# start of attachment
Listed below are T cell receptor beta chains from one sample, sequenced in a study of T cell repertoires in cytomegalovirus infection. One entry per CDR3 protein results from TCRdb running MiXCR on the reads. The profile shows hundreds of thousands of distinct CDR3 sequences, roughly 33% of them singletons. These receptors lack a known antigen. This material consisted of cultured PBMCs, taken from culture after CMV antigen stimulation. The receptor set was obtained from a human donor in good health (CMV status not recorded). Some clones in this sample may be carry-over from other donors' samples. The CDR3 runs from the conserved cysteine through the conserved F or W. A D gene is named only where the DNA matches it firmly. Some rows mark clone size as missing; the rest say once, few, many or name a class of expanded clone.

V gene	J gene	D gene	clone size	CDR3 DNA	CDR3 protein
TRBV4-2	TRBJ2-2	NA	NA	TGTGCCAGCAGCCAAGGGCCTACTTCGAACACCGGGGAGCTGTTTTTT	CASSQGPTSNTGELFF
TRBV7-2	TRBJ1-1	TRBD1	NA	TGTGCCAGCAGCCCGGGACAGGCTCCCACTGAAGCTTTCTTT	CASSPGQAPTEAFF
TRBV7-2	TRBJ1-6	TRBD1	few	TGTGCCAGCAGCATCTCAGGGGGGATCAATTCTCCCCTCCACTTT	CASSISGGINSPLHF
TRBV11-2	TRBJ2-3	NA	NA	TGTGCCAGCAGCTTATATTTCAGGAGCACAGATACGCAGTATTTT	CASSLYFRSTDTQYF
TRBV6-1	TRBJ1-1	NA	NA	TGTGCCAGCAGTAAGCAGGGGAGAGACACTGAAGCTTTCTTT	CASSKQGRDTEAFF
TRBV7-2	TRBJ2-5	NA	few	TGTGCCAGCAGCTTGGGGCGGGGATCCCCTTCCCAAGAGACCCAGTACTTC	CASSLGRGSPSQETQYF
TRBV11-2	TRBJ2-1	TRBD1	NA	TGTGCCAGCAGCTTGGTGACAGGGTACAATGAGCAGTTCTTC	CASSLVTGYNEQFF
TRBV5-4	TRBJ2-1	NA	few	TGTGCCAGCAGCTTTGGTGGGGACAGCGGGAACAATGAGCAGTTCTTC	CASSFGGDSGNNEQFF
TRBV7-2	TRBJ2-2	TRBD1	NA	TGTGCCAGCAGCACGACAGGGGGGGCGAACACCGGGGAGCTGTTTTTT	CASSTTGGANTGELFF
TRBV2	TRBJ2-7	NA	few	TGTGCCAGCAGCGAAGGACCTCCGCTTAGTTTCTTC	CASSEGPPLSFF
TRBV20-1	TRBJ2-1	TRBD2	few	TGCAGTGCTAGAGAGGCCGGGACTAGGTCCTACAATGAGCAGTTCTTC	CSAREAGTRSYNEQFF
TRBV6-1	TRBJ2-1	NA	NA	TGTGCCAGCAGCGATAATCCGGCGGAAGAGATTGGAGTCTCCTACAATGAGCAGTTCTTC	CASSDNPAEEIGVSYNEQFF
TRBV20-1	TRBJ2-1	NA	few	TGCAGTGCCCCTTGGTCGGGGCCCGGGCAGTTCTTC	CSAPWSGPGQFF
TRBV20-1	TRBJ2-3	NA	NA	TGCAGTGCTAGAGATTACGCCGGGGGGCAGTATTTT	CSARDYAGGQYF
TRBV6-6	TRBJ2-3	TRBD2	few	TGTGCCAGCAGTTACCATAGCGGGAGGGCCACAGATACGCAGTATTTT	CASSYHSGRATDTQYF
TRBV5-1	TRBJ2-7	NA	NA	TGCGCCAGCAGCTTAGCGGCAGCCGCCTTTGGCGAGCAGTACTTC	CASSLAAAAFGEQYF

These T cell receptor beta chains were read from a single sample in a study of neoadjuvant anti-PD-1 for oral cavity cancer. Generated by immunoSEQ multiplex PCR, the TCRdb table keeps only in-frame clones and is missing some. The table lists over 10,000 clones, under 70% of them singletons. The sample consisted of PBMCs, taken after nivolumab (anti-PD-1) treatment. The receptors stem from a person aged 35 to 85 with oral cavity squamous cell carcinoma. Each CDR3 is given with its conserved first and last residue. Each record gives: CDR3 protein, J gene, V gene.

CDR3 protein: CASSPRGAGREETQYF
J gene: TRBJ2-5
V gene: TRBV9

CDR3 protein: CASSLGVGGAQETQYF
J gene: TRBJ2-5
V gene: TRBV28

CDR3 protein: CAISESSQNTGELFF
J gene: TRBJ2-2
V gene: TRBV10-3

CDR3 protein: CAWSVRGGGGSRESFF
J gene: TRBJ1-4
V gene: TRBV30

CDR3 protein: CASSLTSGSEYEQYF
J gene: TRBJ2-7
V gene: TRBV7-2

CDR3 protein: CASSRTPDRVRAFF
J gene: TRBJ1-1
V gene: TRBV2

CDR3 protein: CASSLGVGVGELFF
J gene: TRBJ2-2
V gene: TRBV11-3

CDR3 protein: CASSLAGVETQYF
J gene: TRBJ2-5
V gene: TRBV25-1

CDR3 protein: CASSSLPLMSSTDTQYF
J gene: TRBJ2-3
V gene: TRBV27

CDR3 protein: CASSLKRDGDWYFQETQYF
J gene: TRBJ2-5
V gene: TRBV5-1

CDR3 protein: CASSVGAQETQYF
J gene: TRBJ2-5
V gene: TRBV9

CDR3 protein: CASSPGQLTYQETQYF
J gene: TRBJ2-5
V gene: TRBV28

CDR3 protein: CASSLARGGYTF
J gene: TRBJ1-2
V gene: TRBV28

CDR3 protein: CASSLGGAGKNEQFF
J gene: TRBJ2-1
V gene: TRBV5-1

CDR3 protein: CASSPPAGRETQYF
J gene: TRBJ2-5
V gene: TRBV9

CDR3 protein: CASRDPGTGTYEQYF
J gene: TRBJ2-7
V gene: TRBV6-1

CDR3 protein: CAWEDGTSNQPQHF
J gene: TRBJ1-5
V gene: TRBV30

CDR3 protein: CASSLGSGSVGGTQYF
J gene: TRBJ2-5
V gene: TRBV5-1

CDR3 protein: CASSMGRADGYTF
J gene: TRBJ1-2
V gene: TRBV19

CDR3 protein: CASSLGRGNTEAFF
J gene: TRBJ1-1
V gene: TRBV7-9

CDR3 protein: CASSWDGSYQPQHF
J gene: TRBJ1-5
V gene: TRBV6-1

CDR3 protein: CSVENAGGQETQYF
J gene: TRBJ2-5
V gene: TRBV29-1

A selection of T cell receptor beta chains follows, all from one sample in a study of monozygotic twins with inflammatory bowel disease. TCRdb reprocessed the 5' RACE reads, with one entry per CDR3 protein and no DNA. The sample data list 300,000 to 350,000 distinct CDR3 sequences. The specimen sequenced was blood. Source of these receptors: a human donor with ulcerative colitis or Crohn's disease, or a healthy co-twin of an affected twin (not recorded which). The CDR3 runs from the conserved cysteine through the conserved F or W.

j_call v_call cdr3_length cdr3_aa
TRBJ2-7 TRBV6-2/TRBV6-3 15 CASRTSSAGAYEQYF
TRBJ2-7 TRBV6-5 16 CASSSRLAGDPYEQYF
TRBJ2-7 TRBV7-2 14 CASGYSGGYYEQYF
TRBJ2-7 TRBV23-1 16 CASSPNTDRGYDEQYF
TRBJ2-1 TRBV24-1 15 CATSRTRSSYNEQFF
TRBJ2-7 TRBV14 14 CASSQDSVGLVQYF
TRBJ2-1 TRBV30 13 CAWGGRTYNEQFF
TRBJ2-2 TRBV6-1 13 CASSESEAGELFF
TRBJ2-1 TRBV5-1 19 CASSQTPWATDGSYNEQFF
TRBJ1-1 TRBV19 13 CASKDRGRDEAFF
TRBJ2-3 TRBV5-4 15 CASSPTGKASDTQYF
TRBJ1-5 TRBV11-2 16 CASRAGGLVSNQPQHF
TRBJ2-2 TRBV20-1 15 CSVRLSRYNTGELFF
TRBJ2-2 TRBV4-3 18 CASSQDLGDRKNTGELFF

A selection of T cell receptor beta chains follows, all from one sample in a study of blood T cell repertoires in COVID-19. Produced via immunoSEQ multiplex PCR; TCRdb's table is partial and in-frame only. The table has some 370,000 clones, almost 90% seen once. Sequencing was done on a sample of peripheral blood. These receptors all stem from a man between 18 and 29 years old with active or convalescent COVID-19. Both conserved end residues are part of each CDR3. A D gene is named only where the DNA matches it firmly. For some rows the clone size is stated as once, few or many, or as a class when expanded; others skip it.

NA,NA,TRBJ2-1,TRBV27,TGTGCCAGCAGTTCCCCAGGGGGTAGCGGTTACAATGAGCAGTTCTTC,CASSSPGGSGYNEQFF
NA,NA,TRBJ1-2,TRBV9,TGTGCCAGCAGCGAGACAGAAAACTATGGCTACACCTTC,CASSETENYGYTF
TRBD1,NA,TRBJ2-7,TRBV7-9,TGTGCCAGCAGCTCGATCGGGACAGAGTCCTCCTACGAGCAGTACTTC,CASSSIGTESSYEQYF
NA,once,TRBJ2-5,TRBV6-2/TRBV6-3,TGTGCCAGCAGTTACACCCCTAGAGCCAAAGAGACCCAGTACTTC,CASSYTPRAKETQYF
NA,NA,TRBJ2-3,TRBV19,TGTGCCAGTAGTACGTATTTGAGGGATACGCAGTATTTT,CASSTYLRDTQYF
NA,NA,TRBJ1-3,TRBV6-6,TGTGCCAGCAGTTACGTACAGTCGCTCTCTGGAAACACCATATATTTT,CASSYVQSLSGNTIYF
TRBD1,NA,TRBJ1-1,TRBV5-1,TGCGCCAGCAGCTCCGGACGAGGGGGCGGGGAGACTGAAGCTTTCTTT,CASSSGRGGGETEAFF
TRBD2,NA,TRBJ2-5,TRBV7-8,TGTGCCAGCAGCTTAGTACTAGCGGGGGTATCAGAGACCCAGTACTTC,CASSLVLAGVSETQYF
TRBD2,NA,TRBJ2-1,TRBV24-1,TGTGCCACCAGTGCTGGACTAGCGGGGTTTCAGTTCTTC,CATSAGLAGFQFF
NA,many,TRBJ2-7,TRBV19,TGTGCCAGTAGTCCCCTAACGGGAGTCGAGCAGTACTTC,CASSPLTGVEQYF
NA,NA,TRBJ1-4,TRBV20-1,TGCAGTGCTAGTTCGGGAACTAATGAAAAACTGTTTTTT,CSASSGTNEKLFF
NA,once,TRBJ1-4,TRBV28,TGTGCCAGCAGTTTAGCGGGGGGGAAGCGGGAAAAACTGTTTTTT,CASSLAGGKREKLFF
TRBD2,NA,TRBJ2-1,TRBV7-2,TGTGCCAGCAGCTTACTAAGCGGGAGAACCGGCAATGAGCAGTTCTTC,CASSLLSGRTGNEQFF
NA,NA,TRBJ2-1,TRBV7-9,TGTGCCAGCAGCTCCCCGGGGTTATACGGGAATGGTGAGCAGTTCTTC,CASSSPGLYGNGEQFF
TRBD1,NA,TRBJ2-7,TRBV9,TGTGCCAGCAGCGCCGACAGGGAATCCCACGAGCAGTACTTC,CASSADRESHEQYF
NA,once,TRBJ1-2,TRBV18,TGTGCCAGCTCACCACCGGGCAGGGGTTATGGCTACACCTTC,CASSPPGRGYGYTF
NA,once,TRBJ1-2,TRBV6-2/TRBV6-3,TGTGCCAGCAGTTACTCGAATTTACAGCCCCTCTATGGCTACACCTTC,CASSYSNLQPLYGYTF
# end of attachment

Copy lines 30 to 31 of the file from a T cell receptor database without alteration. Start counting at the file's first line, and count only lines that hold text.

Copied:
J gene: TRBJ1-4
V gene: TRBV30